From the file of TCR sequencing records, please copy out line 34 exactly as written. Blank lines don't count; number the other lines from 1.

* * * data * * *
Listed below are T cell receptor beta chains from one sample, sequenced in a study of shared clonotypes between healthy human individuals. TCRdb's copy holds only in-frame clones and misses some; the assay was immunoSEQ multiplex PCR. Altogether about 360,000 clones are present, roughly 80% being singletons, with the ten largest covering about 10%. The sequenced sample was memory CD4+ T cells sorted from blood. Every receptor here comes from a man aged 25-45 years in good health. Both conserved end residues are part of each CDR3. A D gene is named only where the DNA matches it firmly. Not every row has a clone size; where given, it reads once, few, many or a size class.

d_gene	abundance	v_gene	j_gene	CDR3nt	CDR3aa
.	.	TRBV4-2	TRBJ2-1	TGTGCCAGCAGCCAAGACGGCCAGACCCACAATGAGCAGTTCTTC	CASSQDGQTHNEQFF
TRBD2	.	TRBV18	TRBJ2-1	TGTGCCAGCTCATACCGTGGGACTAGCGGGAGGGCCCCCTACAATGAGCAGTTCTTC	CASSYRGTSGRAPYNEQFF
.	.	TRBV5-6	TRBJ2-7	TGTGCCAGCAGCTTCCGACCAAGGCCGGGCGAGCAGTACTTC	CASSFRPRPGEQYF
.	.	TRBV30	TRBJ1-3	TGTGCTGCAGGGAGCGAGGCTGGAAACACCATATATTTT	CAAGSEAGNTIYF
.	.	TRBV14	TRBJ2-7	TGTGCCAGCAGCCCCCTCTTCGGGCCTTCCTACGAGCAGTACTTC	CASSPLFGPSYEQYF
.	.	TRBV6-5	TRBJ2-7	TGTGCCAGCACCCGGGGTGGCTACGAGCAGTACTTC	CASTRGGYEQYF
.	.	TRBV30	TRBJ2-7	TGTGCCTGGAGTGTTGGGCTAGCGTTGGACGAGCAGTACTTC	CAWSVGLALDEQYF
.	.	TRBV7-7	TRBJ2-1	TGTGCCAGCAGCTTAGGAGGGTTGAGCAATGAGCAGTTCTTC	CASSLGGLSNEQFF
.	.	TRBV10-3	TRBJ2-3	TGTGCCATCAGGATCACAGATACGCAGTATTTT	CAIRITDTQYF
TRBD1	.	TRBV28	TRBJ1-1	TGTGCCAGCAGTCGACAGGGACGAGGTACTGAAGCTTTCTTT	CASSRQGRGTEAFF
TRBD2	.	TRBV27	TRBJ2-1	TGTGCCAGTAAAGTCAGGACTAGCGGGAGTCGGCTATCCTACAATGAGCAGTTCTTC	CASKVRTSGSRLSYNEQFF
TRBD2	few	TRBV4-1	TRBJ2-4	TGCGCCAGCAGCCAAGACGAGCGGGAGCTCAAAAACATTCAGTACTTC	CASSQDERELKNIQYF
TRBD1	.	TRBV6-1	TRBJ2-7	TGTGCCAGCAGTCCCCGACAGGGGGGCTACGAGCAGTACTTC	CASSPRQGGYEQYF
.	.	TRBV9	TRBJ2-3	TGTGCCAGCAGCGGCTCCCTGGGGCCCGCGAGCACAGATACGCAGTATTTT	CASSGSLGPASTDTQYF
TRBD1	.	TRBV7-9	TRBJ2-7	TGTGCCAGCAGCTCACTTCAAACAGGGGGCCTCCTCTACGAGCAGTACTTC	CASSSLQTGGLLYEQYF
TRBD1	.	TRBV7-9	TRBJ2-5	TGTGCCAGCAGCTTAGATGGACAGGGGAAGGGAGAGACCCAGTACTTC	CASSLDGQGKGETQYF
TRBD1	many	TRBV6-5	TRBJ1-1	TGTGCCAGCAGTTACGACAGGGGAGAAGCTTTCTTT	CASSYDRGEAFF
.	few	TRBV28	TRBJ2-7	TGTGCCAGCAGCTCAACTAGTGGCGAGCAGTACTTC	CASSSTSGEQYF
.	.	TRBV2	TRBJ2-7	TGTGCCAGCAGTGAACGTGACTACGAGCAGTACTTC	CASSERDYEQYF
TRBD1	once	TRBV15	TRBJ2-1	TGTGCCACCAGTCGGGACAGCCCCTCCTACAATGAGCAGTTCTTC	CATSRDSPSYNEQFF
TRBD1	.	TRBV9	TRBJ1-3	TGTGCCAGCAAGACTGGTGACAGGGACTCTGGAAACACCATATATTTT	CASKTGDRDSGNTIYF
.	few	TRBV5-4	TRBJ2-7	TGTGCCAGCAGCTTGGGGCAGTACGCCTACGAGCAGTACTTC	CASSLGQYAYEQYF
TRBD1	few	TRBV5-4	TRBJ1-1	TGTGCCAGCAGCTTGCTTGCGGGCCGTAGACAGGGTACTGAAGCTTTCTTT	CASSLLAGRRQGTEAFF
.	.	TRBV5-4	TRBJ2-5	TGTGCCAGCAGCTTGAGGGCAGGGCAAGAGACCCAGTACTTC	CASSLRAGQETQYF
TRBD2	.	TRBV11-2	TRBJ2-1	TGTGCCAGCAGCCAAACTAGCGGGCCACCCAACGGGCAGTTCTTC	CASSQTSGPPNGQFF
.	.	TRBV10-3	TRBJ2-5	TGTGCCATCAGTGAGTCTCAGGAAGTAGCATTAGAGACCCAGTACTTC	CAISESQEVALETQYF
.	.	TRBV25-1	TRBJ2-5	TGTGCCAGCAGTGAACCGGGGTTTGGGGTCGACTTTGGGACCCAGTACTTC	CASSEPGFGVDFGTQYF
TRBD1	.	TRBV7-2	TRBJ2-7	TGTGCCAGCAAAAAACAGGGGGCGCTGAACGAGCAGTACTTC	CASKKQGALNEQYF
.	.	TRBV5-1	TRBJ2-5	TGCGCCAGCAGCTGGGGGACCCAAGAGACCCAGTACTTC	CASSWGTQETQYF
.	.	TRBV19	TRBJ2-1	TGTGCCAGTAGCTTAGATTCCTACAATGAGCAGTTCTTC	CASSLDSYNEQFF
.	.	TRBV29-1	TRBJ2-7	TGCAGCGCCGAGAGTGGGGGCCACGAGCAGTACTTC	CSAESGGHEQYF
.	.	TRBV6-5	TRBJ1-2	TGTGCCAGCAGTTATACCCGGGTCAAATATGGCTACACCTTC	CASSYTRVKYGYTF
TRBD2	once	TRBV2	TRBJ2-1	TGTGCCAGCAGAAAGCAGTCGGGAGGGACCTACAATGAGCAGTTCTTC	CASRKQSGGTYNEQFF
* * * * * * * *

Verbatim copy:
.	.	TRBV6-5	TRBJ1-2	TGTGCCAGCAGTTATACCCGGGTCAAATATGGCTACACCTTC	CASSYTRVKYGYTF